I design artsy summer scarves. Typically the designs are adapted from previously created original art. But sometimes I create original designs exclusively for scarves.
(Click on any scarf mannequin to go to that scarf’s feature page.)
This is the scarf that started it all–“Dogwood Trio.” Someone saw the original artwork and asked if I could put it on a long, black scarf. At the time, I didn’t do scarves. But I thought it was a great idea, and so pursued it.
Scarves like the above simply have an existing work of art on one end (what I call “single-tailed”) or both ends (“double-tailed”). Most require a transition of some kind between the art and the solid color of the scarf.
The “canvas” for a long scarf is a very long rectangle–four and half times as long as it is wide. Of course, typical art is never this shape. So–if I want to fill the entire scarf with art, I have to modify it somehow. And one way is to select only one section of a larger work.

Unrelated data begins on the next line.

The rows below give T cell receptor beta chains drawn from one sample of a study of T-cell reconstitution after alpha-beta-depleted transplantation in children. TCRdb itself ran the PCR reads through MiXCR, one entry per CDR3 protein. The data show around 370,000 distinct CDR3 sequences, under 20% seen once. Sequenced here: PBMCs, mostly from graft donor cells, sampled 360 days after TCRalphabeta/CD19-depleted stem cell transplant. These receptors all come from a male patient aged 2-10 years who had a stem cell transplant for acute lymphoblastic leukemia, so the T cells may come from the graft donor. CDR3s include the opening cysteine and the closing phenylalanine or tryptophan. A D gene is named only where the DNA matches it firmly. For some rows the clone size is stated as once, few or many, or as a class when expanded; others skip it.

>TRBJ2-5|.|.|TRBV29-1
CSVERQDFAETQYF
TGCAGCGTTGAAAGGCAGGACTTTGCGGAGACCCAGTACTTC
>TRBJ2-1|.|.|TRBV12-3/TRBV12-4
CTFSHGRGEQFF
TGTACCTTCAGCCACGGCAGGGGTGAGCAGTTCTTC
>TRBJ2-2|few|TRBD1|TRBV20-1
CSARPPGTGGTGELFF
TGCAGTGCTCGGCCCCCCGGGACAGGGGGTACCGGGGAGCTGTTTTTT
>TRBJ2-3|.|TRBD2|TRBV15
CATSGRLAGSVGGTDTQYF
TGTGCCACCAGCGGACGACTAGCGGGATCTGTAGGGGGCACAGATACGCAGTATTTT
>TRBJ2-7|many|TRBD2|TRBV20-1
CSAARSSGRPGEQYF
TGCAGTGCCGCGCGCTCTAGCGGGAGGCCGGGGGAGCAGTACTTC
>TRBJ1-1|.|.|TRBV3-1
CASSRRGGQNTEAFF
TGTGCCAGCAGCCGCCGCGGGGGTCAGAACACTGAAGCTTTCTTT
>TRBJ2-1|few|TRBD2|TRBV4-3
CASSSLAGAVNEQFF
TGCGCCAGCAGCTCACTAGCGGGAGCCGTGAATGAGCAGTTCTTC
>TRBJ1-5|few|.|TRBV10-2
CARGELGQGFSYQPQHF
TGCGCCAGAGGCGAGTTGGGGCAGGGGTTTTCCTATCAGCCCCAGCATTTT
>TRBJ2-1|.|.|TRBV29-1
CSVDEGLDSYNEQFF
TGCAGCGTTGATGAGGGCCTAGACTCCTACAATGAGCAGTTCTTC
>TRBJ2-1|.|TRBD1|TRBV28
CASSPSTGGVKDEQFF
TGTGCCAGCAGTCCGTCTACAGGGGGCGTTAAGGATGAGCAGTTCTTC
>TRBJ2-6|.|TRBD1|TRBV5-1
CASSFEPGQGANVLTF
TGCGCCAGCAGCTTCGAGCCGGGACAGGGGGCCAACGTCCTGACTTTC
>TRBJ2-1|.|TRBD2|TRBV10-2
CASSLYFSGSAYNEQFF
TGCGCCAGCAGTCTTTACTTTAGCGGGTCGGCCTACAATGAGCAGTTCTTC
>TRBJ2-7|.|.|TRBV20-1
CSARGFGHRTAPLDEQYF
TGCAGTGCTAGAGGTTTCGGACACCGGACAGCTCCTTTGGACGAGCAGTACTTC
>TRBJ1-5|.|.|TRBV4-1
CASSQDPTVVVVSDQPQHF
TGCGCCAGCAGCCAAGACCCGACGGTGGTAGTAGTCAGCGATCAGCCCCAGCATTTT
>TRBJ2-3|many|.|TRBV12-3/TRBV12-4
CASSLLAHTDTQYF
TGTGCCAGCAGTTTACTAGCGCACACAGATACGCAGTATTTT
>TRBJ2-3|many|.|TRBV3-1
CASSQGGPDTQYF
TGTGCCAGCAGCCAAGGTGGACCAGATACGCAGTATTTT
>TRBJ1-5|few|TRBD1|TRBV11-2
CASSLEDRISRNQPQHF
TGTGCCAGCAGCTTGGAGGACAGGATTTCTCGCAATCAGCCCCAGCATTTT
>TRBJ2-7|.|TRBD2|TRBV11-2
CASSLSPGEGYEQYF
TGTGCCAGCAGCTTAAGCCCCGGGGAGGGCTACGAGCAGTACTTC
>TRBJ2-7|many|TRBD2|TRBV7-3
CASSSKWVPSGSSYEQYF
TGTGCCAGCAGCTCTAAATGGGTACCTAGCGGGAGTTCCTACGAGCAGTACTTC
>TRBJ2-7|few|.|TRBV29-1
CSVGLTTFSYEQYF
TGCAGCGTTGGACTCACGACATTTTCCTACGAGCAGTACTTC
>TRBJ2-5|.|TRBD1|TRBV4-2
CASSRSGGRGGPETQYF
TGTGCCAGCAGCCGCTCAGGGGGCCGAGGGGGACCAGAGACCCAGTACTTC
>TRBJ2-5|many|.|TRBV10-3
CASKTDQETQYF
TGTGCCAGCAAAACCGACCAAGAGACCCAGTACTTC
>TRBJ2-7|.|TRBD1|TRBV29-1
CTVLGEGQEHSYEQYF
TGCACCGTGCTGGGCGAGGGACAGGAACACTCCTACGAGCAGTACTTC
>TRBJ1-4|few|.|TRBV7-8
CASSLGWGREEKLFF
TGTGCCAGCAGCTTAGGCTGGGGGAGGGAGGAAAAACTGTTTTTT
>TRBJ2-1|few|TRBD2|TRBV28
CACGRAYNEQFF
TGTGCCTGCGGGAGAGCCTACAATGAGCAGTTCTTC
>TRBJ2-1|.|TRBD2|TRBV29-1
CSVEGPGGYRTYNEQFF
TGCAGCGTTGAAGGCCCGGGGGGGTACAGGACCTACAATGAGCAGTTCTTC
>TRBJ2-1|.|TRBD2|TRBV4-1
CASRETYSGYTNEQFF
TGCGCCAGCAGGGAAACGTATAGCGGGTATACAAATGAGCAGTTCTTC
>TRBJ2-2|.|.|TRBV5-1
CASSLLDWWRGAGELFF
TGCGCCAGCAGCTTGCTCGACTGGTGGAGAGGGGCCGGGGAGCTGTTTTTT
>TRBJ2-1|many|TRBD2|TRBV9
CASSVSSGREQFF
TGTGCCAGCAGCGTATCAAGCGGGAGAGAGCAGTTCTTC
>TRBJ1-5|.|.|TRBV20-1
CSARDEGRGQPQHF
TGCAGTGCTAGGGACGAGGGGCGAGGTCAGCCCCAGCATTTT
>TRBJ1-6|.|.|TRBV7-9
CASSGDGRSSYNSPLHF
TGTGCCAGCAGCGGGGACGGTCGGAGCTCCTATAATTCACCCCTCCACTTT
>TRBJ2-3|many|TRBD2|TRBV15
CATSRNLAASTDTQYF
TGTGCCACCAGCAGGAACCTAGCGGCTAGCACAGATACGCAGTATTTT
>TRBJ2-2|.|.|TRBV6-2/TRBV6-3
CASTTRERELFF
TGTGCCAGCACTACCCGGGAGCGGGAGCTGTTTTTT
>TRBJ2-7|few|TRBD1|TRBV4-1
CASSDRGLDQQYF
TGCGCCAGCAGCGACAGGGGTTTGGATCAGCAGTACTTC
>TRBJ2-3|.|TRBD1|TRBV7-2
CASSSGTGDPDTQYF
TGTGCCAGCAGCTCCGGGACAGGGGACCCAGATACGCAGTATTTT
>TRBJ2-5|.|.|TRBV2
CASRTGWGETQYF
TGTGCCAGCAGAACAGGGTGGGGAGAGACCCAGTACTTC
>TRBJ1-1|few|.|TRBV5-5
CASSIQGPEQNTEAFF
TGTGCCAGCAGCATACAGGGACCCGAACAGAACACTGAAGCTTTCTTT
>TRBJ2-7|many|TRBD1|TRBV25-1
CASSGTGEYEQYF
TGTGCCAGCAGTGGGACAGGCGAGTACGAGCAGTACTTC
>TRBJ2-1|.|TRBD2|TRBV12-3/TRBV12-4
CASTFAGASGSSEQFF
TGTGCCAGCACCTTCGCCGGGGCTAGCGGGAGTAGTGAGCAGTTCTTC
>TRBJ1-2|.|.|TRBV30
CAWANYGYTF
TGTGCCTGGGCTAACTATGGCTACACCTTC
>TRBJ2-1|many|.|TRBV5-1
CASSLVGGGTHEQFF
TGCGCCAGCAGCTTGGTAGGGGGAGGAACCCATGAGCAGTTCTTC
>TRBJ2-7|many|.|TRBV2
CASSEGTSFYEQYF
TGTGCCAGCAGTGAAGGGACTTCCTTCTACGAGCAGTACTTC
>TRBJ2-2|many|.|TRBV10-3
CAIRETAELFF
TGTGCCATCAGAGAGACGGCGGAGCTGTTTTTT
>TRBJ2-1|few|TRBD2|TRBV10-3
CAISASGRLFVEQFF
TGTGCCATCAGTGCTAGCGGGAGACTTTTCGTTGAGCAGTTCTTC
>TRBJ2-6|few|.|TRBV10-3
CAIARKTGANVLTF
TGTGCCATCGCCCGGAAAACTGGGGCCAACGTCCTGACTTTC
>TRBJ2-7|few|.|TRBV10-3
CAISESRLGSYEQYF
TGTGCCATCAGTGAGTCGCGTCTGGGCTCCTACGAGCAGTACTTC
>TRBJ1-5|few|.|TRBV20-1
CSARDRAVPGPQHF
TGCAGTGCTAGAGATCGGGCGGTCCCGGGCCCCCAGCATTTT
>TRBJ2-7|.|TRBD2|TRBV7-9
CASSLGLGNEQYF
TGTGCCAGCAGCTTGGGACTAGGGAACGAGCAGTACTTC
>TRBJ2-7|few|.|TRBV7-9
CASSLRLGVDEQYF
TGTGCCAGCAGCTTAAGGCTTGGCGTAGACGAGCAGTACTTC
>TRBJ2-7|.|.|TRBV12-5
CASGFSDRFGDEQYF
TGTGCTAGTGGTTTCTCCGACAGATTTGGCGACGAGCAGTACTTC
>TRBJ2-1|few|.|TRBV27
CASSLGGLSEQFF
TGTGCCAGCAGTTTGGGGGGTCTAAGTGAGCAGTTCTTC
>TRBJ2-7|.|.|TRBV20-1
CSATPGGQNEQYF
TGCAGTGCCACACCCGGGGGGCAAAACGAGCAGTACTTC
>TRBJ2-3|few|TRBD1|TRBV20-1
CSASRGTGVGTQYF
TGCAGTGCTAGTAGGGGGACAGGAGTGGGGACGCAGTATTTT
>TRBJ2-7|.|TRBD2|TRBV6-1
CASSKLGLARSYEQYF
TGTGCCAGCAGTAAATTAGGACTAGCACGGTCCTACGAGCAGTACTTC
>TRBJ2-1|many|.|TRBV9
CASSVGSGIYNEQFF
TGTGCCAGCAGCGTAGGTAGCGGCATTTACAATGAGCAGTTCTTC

For this long scarf, “Exultation,” I selected a section as large as half a scarf and then filled the other half with its reflection.
Another way to fill the “canvas” of a long scarf is to fit the original art on both ends and then create adjacent reflections toward the center. This is how I adapted “Jack Baubles” for a scarf–except in this case I moved the original art in from the end just enough so that the center-line of the scarf exactly split the two “baubles” in the middle. This creates one seamless design for the whole–with a pair of perfectly round orbs in the center.
In a variation of the above, this design was adjusted to move the “flower” closer to the end of the scarf, then reflected to fill half a scarf.
Sometimes I use both the art and its reflection on the ends and then create adjacent reflections toward the center.
The next image is the modified original art with its reflection. This goes on the end of the scarf. Then, the scarf “canvas” is filled with six reflections of it. So the complete scarf design is composed of twelve copies of the original (in various orientations).
Designs can begin with even smaller elements, which are modified, reflected, and duplicated in even greater numbers to cover the scarf. In both of the examples below, I’ve also “softened” the sharp edges of the original element to make it more suitable for a scarf.
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